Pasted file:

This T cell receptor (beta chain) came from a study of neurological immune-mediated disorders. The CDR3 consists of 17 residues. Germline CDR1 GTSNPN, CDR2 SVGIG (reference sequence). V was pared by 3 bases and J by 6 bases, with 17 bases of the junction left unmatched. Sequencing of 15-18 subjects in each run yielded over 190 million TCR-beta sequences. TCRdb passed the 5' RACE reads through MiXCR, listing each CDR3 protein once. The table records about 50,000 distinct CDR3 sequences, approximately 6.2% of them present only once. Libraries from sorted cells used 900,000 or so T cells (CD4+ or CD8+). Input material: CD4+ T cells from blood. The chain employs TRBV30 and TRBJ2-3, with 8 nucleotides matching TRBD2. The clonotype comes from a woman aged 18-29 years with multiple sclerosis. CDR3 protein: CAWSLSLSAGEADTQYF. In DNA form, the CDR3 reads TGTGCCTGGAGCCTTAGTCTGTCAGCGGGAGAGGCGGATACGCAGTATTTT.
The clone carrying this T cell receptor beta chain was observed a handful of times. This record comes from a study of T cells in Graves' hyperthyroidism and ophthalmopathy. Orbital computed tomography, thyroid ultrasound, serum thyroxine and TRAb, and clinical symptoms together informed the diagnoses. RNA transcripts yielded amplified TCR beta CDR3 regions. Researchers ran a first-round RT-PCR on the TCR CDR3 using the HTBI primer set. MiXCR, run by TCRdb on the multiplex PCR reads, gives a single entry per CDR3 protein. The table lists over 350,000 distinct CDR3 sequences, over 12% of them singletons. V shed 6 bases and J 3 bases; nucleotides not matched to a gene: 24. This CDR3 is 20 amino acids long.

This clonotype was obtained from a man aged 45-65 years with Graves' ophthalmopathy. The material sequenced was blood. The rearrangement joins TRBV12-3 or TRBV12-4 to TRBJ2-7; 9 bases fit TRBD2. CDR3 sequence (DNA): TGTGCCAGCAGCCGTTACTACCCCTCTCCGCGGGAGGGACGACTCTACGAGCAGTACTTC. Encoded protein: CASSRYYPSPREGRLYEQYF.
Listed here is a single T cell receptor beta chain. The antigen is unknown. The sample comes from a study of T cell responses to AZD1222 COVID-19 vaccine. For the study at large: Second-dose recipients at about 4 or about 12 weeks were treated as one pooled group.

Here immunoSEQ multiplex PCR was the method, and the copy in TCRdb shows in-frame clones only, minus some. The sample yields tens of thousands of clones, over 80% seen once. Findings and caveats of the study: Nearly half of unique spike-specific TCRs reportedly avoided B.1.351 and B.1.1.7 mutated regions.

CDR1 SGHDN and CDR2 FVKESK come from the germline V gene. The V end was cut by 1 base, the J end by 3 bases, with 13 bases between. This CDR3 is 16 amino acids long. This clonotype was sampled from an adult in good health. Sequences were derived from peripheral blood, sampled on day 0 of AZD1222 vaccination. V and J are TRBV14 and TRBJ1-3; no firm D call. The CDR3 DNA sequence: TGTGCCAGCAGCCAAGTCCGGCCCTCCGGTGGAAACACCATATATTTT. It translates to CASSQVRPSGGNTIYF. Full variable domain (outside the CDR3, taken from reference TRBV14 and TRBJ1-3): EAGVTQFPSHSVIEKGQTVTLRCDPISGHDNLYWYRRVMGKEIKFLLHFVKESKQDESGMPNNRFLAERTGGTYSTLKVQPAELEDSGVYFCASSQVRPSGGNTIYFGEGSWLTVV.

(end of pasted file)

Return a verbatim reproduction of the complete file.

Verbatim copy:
This T cell receptor (beta chain) came from a study of neurological immune-mediated disorders. The CDR3 consists of 17 residues. Germline CDR1 GTSNPN, CDR2 SVGIG (reference sequence). V was pared by 3 bases and J by 6 bases, with 17 bases of the junction left unmatched. Sequencing of 15-18 subjects in each run yielded over 190 million TCR-beta sequences. TCRdb passed the 5' RACE reads through MiXCR, listing each CDR3 protein once. The table records about 50,000 distinct CDR3 sequences, approximately 6.2% of them present only once. Libraries from sorted cells used 900,000 or so T cells (CD4+ or CD8+). Input material: CD4+ T cells from blood. The chain employs TRBV30 and TRBJ2-3, with 8 nucleotides matching TRBD2. The clonotype comes from a woman aged 18-29 years with multiple sclerosis. CDR3 protein: CAWSLSLSAGEADTQYF. In DNA form, the CDR3 reads TGTGCCTGGAGCCTTAGTCTGTCAGCGGGAGAGGCGGATACGCAGTATTTT.
The clone carrying this T cell receptor beta chain was observed a handful of times. This record comes from a study of T cells in Graves' hyperthyroidism and ophthalmopathy. Orbital computed tomography, thyroid ultrasound, serum thyroxine and TRAb, and clinical symptoms together informed the diagnoses. RNA transcripts yielded amplified TCR beta CDR3 regions. Researchers ran a first-round RT-PCR on the TCR CDR3 using the HTBI primer set. MiXCR, run by TCRdb on the multiplex PCR reads, gives a single entry per CDR3 protein. The table lists over 350,000 distinct CDR3 sequences, over 12% of them singletons. V shed 6 bases and J 3 bases; nucleotides not matched to a gene: 24. This CDR3 is 20 amino acids long.

This clonotype was obtained from a man aged 45-65 years with Graves' ophthalmopathy. The material sequenced was blood. The rearrangement joins TRBV12-3 or TRBV12-4 to TRBJ2-7; 9 bases fit TRBD2. CDR3 sequence (DNA): TGTGCCAGCAGCCGTTACTACCCCTCTCCGCGGGAGGGACGACTCTACGAGCAGTACTTC. Encoded protein: CASSRYYPSPREGRLYEQYF.
Listed here is a single T cell receptor beta chain. The antigen is unknown. The sample comes from a study of T cell responses to AZD1222 COVID-19 vaccine. For the study at large: Second-dose recipients at about 4 or about 12 weeks were treated as one pooled group.

Here immunoSEQ multiplex PCR was the method, and the copy in TCRdb shows in-frame clones only, minus some. The sample yields tens of thousands of clones, over 80% seen once. Findings and caveats of the study: Nearly half of unique spike-specific TCRs reportedly avoided B.1.351 and B.1.1.7 mutated regions.

CDR1 SGHDN and CDR2 FVKESK come from the germline V gene. The V end was cut by 1 base, the J end by 3 bases, with 13 bases between. This CDR3 is 16 amino acids long. This clonotype was sampled from an adult in good health. Sequences were derived from peripheral blood, sampled on day 0 of AZD1222 vaccination. V and J are TRBV14 and TRBJ1-3; no firm D call. The CDR3 DNA sequence: TGTGCCAGCAGCCAAGTCCGGCCCTCCGGTGGAAACACCATATATTTT. It translates to CASSQVRPSGGNTIYF. Full variable domain (outside the CDR3, taken from reference TRBV14 and TRBJ1-3): EAGVTQFPSHSVIEKGQTVTLRCDPISGHDNLYWYRRVMGKEIKFLLHFVKESKQDESGMPNNRFLAERTGGTYSTLKVQPAELEDSGVYFCASSQVRPSGGNTIYFGEGSWLTVV.